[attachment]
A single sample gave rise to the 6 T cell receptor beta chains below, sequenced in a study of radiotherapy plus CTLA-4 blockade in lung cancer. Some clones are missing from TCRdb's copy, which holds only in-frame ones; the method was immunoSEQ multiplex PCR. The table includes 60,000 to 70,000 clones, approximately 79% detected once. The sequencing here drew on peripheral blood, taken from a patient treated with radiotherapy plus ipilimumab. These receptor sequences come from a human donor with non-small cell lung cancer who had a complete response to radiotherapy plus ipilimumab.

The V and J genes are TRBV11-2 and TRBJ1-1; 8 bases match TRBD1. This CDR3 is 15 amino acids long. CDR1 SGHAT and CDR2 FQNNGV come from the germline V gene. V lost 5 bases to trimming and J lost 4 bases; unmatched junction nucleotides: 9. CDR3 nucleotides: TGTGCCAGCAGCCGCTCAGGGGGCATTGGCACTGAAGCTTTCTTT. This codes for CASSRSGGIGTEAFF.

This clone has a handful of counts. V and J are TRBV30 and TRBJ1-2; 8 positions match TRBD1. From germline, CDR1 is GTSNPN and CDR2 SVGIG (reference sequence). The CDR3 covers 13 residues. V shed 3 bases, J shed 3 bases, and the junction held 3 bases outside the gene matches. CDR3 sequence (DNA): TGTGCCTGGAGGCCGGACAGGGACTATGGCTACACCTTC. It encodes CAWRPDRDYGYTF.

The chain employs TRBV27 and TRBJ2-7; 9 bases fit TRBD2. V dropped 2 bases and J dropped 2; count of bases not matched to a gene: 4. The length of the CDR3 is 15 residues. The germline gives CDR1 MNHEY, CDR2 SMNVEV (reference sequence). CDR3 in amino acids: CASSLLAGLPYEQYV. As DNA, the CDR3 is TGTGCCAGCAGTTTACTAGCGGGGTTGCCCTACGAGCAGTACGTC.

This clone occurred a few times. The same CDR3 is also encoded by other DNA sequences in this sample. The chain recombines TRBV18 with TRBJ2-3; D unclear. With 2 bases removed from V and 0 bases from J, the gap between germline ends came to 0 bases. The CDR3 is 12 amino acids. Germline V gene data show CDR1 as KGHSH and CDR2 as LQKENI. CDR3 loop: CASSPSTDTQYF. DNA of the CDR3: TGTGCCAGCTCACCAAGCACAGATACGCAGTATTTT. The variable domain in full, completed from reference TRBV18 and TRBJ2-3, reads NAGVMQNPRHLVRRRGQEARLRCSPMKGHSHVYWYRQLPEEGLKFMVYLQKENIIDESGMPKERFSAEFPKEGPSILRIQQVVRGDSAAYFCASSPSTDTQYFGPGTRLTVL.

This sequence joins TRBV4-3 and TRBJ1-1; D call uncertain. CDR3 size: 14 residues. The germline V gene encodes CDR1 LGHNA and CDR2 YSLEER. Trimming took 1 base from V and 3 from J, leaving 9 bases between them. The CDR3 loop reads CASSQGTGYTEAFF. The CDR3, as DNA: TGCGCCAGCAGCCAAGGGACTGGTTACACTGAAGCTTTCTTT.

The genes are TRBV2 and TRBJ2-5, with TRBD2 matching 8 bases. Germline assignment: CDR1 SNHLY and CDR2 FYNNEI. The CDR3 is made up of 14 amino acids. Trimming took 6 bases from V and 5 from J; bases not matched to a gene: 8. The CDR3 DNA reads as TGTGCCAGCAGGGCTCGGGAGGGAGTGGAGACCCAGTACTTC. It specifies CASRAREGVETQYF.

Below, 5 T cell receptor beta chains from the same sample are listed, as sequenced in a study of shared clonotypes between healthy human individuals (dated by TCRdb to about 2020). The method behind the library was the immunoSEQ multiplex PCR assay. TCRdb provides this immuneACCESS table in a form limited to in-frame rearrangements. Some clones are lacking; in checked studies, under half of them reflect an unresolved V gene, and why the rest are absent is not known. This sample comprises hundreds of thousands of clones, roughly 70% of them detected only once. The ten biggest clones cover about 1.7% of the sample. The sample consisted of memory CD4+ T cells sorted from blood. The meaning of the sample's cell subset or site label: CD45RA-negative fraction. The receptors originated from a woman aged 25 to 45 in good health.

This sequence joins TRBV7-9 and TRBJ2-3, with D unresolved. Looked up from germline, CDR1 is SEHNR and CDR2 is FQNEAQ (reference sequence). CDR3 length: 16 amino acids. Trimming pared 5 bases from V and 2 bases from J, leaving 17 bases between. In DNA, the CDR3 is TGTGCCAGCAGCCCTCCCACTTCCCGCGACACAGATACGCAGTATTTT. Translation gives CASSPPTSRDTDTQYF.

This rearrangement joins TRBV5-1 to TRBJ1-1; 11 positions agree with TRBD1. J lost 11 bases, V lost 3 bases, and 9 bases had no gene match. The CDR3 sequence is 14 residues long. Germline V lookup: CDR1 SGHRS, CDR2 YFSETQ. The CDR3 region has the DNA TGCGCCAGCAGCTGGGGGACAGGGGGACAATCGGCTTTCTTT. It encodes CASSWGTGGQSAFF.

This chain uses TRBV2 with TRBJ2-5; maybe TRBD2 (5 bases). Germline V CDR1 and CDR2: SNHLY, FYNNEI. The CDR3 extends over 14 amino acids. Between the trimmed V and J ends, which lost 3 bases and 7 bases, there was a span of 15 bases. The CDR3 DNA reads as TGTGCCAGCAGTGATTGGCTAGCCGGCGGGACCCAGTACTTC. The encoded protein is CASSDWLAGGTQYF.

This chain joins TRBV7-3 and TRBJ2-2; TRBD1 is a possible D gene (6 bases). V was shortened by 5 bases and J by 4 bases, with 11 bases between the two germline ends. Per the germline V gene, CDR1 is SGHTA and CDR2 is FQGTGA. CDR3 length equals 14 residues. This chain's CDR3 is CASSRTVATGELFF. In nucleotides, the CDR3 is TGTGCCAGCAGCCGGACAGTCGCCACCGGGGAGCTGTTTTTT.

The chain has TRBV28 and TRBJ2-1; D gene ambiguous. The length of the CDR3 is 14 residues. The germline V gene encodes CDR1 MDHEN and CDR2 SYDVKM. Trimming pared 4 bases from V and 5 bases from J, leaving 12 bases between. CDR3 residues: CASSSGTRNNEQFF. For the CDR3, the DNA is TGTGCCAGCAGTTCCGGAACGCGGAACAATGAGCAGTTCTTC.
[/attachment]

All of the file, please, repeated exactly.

A single sample gave rise to the 6 T cell receptor beta chains below, sequenced in a study of radiotherapy plus CTLA-4 blockade in lung cancer. Some clones are missing from TCRdb's copy, which holds only in-frame ones; the method was immunoSEQ multiplex PCR. The table includes 60,000 to 70,000 clones, approximately 79% detected once. The sequencing here drew on peripheral blood, taken from a patient treated with radiotherapy plus ipilimumab. These receptor sequences come from a human donor with non-small cell lung cancer who had a complete response to radiotherapy plus ipilimumab.

The V and J genes are TRBV11-2 and TRBJ1-1; 8 bases match TRBD1. This CDR3 is 15 amino acids long. CDR1 SGHAT and CDR2 FQNNGV come from the germline V gene. V lost 5 bases to trimming and J lost 4 bases; unmatched junction nucleotides: 9. CDR3 nucleotides: TGTGCCAGCAGCCGCTCAGGGGGCATTGGCACTGAAGCTTTCTTT. This codes for CASSRSGGIGTEAFF.

This clone has a handful of counts. V and J are TRBV30 and TRBJ1-2; 8 positions match TRBD1. From germline, CDR1 is GTSNPN and CDR2 SVGIG (reference sequence). The CDR3 covers 13 residues. V shed 3 bases, J shed 3 bases, and the junction held 3 bases outside the gene matches. CDR3 sequence (DNA): TGTGCCTGGAGGCCGGACAGGGACTATGGCTACACCTTC. It encodes CAWRPDRDYGYTF.

The chain employs TRBV27 and TRBJ2-7; 9 bases fit TRBD2. V dropped 2 bases and J dropped 2; count of bases not matched to a gene: 4. The length of the CDR3 is 15 residues. The germline gives CDR1 MNHEY, CDR2 SMNVEV (reference sequence). CDR3 in amino acids: CASSLLAGLPYEQYV. As DNA, the CDR3 is TGTGCCAGCAGTTTACTAGCGGGGTTGCCCTACGAGCAGTACGTC.

This clone occurred a few times. The same CDR3 is also encoded by other DNA sequences in this sample. The chain recombines TRBV18 with TRBJ2-3; D unclear. With 2 bases removed from V and 0 bases from J, the gap between germline ends came to 0 bases. The CDR3 is 12 amino acids. Germline V gene data show CDR1 as KGHSH and CDR2 as LQKENI. CDR3 loop: CASSPSTDTQYF. DNA of the CDR3: TGTGCCAGCTCACCAAGCACAGATACGCAGTATTTT. The variable domain in full, completed from reference TRBV18 and TRBJ2-3, reads NAGVMQNPRHLVRRRGQEARLRCSPMKGHSHVYWYRQLPEEGLKFMVYLQKENIIDESGMPKERFSAEFPKEGPSILRIQQVVRGDSAAYFCASSPSTDTQYFGPGTRLTVL.

This sequence joins TRBV4-3 and TRBJ1-1; D call uncertain. CDR3 size: 14 residues. The germline V gene encodes CDR1 LGHNA and CDR2 YSLEER. Trimming took 1 base from V and 3 from J, leaving 9 bases between them. The CDR3 loop reads CASSQGTGYTEAFF. The CDR3, as DNA: TGCGCCAGCAGCCAAGGGACTGGTTACACTGAAGCTTTCTTT.

The genes are TRBV2 and TRBJ2-5, with TRBD2 matching 8 bases. Germline assignment: CDR1 SNHLY and CDR2 FYNNEI. The CDR3 is made up of 14 amino acids. Trimming took 6 bases from V and 5 from J; bases not matched to a gene: 8. The CDR3 DNA reads as TGTGCCAGCAGGGCTCGGGAGGGAGTGGAGACCCAGTACTTC. It specifies CASRAREGVETQYF.

Below, 5 T cell receptor beta chains from the same sample are listed, as sequenced in a study of shared clonotypes between healthy human individuals (dated by TCRdb to about 2020). The method behind the library was the immunoSEQ multiplex PCR assay. TCRdb provides this immuneACCESS table in a form limited to in-frame rearrangements. Some clones are lacking; in checked studies, under half of them reflect an unresolved V gene, and why the rest are absent is not known. This sample comprises hundreds of thousands of clones, roughly 70% of them detected only once. The ten biggest clones cover about 1.7% of the sample. The sample consisted of memory CD4+ T cells sorted from blood. The meaning of the sample's cell subset or site label: CD45RA-negative fraction. The receptors originated from a woman aged 25 to 45 in good health.

This sequence joins TRBV7-9 and TRBJ2-3, with D unresolved. Looked up from germline, CDR1 is SEHNR and CDR2 is FQNEAQ (reference sequence). CDR3 length: 16 amino acids. Trimming pared 5 bases from V and 2 bases from J, leaving 17 bases between. In DNA, the CDR3 is TGTGCCAGCAGCCCTCCCACTTCCCGCGACACAGATACGCAGTATTTT. Translation gives CASSPPTSRDTDTQYF.

This rearrangement joins TRBV5-1 to TRBJ1-1; 11 positions agree with TRBD1. J lost 11 bases, V lost 3 bases, and 9 bases had no gene match. The CDR3 sequence is 14 residues long. Germline V lookup: CDR1 SGHRS, CDR2 YFSETQ. The CDR3 region has the DNA TGCGCCAGCAGCTGGGGGACAGGGGGACAATCGGCTTTCTTT. It encodes CASSWGTGGQSAFF.

This chain uses TRBV2 with TRBJ2-5; maybe TRBD2 (5 bases). Germline V CDR1 and CDR2: SNHLY, FYNNEI. The CDR3 extends over 14 amino acids. Between the trimmed V and J ends, which lost 3 bases and 7 bases, there was a span of 15 bases. The CDR3 DNA reads as TGTGCCAGCAGTGATTGGCTAGCCGGCGGGACCCAGTACTTC. The encoded protein is CASSDWLAGGTQYF.

This chain joins TRBV7-3 and TRBJ2-2; TRBD1 is a possible D gene (6 bases). V was shortened by 5 bases and J by 4 bases, with 11 bases between the two germline ends. Per the germline V gene, CDR1 is SGHTA and CDR2 is FQGTGA. CDR3 length equals 14 residues. This chain's CDR3 is CASSRTVATGELFF. In nucleotides, the CDR3 is TGTGCCAGCAGCCGGACAGTCGCCACCGGGGAGCTGTTTTTT.

The chain has TRBV28 and TRBJ2-1; D gene ambiguous. The length of the CDR3 is 14 residues. The germline V gene encodes CDR1 MDHEN and CDR2 SYDVKM. Trimming pared 4 bases from V and 5 bases from J, leaving 12 bases between. CDR3 residues: CASSSGTRNNEQFF. For the CDR3, the DNA is TGTGCCAGCAGTTCCGGAACGCGGAACAATGAGCAGTTCTTC.